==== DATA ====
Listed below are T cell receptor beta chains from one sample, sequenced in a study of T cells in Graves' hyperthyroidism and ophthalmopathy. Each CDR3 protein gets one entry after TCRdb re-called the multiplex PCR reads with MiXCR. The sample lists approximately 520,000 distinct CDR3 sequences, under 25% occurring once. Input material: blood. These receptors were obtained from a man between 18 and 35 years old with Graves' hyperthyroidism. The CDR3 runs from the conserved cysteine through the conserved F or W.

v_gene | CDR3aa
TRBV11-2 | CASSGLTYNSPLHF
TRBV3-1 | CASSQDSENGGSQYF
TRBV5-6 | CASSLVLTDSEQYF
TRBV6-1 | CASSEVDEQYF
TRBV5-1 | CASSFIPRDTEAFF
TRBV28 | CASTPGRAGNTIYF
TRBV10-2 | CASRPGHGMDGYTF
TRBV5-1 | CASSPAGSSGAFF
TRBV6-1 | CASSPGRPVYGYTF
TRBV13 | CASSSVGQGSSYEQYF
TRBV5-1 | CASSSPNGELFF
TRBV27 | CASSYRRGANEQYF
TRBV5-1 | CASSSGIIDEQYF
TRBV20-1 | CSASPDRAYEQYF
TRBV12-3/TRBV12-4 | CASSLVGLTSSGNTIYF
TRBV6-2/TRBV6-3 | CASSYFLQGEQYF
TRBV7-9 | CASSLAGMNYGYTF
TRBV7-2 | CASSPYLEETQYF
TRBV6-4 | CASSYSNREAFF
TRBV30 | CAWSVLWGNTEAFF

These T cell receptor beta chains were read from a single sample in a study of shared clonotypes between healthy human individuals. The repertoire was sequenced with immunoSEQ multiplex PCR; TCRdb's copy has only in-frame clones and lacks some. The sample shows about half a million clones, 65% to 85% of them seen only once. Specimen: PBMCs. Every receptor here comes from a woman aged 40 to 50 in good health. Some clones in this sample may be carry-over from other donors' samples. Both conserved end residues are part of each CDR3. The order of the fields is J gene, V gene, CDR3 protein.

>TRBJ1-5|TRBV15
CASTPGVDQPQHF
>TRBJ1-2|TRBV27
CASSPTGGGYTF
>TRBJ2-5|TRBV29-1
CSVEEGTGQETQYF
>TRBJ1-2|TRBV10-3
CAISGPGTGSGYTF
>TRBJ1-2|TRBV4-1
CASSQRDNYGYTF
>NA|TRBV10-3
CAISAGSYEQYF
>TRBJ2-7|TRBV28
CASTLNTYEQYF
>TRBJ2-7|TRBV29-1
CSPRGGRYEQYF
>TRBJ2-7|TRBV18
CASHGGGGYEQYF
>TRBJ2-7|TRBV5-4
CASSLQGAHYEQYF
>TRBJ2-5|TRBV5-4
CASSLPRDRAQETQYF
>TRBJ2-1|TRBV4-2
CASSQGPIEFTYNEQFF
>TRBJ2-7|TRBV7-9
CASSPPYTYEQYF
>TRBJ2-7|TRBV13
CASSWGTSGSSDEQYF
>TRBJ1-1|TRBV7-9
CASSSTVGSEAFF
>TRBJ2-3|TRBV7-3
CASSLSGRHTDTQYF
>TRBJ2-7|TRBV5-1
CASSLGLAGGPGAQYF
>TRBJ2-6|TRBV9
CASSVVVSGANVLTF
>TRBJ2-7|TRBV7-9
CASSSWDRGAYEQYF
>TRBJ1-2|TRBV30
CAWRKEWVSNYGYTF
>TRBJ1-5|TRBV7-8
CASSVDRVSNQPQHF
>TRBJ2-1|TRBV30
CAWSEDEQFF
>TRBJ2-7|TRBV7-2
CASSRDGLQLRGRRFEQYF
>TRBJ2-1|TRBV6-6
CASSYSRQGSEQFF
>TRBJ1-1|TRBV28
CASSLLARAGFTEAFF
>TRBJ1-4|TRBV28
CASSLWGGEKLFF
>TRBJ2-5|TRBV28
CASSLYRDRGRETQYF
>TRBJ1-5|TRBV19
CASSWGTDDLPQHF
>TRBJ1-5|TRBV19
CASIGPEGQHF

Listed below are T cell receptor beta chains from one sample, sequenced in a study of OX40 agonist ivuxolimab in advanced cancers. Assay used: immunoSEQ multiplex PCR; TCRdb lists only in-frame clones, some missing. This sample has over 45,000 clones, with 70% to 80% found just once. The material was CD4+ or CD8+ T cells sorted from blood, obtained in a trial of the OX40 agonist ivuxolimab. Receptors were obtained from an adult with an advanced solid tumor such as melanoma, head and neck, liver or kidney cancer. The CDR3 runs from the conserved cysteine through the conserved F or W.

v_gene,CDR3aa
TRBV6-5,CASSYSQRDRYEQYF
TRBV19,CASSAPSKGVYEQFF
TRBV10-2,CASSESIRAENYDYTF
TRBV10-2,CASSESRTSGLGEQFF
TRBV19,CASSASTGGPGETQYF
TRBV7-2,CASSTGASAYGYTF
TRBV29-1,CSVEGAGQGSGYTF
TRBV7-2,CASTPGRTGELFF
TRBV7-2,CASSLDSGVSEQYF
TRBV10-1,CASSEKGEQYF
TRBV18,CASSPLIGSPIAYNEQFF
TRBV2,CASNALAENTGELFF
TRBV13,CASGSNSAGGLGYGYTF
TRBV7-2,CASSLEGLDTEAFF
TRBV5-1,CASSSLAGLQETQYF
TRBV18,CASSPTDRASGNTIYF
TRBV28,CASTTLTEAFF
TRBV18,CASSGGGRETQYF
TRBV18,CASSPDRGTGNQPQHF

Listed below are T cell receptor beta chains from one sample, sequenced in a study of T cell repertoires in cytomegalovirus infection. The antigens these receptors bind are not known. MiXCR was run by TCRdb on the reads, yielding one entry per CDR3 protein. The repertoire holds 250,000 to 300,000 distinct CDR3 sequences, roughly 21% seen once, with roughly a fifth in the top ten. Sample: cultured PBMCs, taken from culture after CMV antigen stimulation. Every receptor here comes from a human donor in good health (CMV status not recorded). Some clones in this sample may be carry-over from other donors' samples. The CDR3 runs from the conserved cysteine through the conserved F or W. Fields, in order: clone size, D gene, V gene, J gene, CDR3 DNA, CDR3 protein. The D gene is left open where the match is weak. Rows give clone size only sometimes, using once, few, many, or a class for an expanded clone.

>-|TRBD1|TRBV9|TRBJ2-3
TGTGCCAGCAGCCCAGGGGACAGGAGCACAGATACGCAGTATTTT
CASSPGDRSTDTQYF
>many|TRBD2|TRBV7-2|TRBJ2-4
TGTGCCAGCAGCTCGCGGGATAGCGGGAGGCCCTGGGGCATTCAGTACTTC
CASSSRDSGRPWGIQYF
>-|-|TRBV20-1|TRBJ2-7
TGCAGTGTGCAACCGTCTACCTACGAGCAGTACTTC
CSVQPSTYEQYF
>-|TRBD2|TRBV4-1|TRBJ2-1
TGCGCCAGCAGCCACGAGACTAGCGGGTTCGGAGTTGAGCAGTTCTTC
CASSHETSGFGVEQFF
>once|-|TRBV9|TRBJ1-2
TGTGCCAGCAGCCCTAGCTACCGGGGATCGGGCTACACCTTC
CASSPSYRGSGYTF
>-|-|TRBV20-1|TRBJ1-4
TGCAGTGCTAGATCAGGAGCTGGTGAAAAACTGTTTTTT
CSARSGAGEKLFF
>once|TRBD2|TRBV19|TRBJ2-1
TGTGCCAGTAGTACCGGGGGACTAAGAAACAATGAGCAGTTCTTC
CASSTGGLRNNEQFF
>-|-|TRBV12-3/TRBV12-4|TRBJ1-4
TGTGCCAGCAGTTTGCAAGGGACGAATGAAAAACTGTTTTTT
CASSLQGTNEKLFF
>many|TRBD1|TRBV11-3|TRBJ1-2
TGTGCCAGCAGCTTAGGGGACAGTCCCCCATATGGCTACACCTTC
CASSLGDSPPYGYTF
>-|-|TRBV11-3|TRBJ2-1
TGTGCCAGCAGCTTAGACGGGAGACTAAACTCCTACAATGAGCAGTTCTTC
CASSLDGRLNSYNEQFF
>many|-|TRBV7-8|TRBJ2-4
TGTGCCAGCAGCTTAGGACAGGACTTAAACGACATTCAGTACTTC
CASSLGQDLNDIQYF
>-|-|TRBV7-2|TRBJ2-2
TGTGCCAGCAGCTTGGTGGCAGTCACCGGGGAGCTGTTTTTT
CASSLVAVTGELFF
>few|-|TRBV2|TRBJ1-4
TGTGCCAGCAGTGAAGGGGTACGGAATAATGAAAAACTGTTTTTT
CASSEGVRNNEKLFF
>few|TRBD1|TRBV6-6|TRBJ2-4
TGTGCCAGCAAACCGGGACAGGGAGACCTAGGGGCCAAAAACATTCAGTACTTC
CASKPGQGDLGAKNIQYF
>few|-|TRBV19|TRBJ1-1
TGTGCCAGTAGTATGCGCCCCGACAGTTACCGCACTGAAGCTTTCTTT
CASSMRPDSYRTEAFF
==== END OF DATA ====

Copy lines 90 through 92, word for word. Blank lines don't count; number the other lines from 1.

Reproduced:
TRBV29-1,CSVEGAGQGSGYTF
TRBV7-2,CASTPGRTGELFF
TRBV7-2,CASSLDSGVSEQYF